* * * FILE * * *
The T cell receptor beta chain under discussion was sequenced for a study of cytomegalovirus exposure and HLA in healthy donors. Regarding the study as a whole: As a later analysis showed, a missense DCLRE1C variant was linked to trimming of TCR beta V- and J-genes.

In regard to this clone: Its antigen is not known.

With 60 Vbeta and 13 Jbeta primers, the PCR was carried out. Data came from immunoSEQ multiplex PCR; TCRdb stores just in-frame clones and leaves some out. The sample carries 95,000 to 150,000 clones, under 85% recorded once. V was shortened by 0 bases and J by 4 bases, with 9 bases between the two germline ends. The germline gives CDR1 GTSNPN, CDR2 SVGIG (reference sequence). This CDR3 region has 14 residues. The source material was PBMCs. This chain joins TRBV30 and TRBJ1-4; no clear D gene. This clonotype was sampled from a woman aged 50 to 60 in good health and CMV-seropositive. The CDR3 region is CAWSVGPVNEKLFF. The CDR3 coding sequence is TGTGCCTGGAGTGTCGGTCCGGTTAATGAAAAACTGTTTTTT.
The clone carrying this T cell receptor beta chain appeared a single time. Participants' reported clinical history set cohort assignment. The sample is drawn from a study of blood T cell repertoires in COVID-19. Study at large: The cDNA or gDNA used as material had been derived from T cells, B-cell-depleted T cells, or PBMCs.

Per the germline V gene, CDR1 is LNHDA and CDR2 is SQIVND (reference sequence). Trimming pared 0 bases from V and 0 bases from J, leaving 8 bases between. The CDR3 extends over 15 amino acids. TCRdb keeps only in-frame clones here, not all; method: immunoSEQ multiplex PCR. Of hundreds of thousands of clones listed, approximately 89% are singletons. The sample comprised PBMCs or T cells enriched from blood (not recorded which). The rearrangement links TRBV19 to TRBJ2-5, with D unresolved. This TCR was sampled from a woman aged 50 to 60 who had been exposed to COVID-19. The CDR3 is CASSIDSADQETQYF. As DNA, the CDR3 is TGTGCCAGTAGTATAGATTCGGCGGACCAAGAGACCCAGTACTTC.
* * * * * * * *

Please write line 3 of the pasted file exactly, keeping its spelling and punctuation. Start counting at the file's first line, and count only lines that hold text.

With 60 Vbeta and 13 Jbeta primers, the PCR was carried out. Data came from immunoSEQ multiplex PCR; TCRdb stores just in-frame clones and leaves some out. The sample carries 95,000 to 150,000 clones, under 85% recorded once. V was shortened by 0 bases and J by 4 bases, with 9 bases between the two germline ends. The germline gives CDR1 GTSNPN, CDR2 SVGIG (reference sequence). This CDR3 region has 14 residues. The source material was PBMCs. This chain joins TRBV30 and TRBJ1-4; no clear D gene. This clonotype was sampled from a woman aged 50 to 60 in good health and CMV-seropositive. The CDR3 region is CAWSVGPVNEKLFF. The CDR3 coding sequence is TGTGCCTGGAGTGTCGGTCCGGTTAATGAAAAACTGTTTTTT.